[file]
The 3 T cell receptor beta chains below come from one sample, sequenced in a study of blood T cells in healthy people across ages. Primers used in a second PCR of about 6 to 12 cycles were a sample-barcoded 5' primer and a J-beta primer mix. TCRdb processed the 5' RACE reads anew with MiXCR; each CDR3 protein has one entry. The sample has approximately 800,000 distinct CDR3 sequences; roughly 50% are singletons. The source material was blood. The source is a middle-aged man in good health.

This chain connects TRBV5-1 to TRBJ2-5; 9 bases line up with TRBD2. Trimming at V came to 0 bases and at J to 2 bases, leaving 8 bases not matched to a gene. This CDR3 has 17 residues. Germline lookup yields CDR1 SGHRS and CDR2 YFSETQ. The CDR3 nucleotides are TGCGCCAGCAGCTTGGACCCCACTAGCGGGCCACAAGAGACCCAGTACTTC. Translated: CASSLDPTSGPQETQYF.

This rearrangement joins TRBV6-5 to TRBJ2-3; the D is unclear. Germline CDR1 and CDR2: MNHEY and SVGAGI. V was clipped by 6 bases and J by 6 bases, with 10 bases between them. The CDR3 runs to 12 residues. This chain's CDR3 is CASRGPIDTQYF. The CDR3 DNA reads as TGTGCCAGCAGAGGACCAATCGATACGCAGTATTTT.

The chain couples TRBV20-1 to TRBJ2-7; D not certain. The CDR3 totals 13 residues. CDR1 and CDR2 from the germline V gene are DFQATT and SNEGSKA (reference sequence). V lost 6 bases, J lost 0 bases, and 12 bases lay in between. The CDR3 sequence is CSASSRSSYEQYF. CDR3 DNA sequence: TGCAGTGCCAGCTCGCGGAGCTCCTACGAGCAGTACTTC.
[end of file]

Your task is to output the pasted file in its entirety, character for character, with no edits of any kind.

The 3 T cell receptor beta chains below come from one sample, sequenced in a study of blood T cells in healthy people across ages. Primers used in a second PCR of about 6 to 12 cycles were a sample-barcoded 5' primer and a J-beta primer mix. TCRdb processed the 5' RACE reads anew with MiXCR; each CDR3 protein has one entry. The sample has approximately 800,000 distinct CDR3 sequences; roughly 50% are singletons. The source material was blood. The source is a middle-aged man in good health.

This chain connects TRBV5-1 to TRBJ2-5; 9 bases line up with TRBD2. Trimming at V came to 0 bases and at J to 2 bases, leaving 8 bases not matched to a gene. This CDR3 has 17 residues. Germline lookup yields CDR1 SGHRS and CDR2 YFSETQ. The CDR3 nucleotides are TGCGCCAGCAGCTTGGACCCCACTAGCGGGCCACAAGAGACCCAGTACTTC. Translated: CASSLDPTSGPQETQYF.

This rearrangement joins TRBV6-5 to TRBJ2-3; the D is unclear. Germline CDR1 and CDR2: MNHEY and SVGAGI. V was clipped by 6 bases and J by 6 bases, with 10 bases between them. The CDR3 runs to 12 residues. This chain's CDR3 is CASRGPIDTQYF. The CDR3 DNA reads as TGTGCCAGCAGAGGACCAATCGATACGCAGTATTTT.

The chain couples TRBV20-1 to TRBJ2-7; D not certain. The CDR3 totals 13 residues. CDR1 and CDR2 from the germline V gene are DFQATT and SNEGSKA (reference sequence). V lost 6 bases, J lost 0 bases, and 12 bases lay in between. The CDR3 sequence is CSASSRSSYEQYF. CDR3 DNA sequence: TGCAGTGCCAGCTCGCGGAGCTCCTACGAGCAGTACTTC.